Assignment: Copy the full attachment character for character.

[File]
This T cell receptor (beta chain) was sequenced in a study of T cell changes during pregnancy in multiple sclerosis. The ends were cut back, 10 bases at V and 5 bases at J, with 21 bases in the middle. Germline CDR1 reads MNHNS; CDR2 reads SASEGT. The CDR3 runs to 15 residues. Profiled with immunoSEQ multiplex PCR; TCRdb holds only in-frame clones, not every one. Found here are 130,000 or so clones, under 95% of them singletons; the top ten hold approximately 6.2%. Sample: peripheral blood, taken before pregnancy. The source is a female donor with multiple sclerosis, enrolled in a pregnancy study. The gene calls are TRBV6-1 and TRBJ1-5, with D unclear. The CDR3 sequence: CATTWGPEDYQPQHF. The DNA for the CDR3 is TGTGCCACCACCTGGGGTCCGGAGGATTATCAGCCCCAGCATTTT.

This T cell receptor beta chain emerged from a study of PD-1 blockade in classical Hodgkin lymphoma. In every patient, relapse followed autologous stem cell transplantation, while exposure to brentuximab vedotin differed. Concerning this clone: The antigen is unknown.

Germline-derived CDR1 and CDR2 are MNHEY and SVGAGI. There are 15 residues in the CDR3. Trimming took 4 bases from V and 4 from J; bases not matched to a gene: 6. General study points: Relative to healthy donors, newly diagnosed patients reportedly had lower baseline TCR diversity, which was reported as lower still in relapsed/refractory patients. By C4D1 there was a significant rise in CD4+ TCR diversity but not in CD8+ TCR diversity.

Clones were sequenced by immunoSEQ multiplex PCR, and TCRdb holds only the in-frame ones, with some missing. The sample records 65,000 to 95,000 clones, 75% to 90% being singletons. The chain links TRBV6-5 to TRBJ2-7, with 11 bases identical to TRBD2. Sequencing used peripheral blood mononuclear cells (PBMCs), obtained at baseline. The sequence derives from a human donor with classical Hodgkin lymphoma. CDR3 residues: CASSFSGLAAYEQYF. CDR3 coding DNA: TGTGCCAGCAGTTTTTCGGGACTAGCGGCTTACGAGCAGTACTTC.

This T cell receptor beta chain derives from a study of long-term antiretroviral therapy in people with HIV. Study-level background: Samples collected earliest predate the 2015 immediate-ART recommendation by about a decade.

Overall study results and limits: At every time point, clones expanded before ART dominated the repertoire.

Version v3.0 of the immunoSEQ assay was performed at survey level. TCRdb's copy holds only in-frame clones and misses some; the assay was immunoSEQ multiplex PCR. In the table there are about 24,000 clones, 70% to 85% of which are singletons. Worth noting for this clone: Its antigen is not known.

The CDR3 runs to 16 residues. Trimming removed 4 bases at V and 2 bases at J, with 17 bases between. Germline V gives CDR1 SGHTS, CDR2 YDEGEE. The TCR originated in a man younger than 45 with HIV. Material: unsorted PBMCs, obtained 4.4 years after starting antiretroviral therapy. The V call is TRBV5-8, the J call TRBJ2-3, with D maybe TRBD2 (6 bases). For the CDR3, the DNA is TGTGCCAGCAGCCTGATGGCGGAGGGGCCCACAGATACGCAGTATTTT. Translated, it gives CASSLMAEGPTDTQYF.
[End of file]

This T cell receptor (beta chain) was sequenced in a study of T cell changes during pregnancy in multiple sclerosis. The ends were cut back, 10 bases at V and 5 bases at J, with 21 bases in the middle. Germline CDR1 reads MNHNS; CDR2 reads SASEGT. The CDR3 runs to 15 residues. Profiled with immunoSEQ multiplex PCR; TCRdb holds only in-frame clones, not every one. Found here are 130,000 or so clones, under 95% of them singletons; the top ten hold approximately 6.2%. Sample: peripheral blood, taken before pregnancy. The source is a female donor with multiple sclerosis, enrolled in a pregnancy study. The gene calls are TRBV6-1 and TRBJ1-5, with D unclear. The CDR3 sequence: CATTWGPEDYQPQHF. The DNA for the CDR3 is TGTGCCACCACCTGGGGTCCGGAGGATTATCAGCCCCAGCATTTT.

This T cell receptor beta chain emerged from a study of PD-1 blockade in classical Hodgkin lymphoma. In every patient, relapse followed autologous stem cell transplantation, while exposure to brentuximab vedotin differed. Concerning this clone: The antigen is unknown.

Germline-derived CDR1 and CDR2 are MNHEY and SVGAGI. There are 15 residues in the CDR3. Trimming took 4 bases from V and 4 from J; bases not matched to a gene: 6. General study points: Relative to healthy donors, newly diagnosed patients reportedly had lower baseline TCR diversity, which was reported as lower still in relapsed/refractory patients. By C4D1 there was a significant rise in CD4+ TCR diversity but not in CD8+ TCR diversity.

Clones were sequenced by immunoSEQ multiplex PCR, and TCRdb holds only the in-frame ones, with some missing. The sample records 65,000 to 95,000 clones, 75% to 90% being singletons. The chain links TRBV6-5 to TRBJ2-7, with 11 bases identical to TRBD2. Sequencing used peripheral blood mononuclear cells (PBMCs), obtained at baseline. The sequence derives from a human donor with classical Hodgkin lymphoma. CDR3 residues: CASSFSGLAAYEQYF. CDR3 coding DNA: TGTGCCAGCAGTTTTTCGGGACTAGCGGCTTACGAGCAGTACTTC.

This T cell receptor beta chain derives from a study of long-term antiretroviral therapy in people with HIV. Study-level background: Samples collected earliest predate the 2015 immediate-ART recommendation by about a decade.

Overall study results and limits: At every time point, clones expanded before ART dominated the repertoire.

Version v3.0 of the immunoSEQ assay was performed at survey level. TCRdb's copy holds only in-frame clones and misses some; the assay was immunoSEQ multiplex PCR. In the table there are about 24,000 clones, 70% to 85% of which are singletons. Worth noting for this clone: Its antigen is not known.

The CDR3 runs to 16 residues. Trimming removed 4 bases at V and 2 bases at J, with 17 bases between. Germline V gives CDR1 SGHTS, CDR2 YDEGEE. The TCR originated in a man younger than 45 with HIV. Material: unsorted PBMCs, obtained 4.4 years after starting antiretroviral therapy. The V call is TRBV5-8, the J call TRBJ2-3, with D maybe TRBD2 (6 bases). For the CDR3, the DNA is TGTGCCAGCAGCCTGATGGCGGAGGGGCCCACAGATACGCAGTATTTT. Translated, it gives CASSLMAEGPTDTQYF.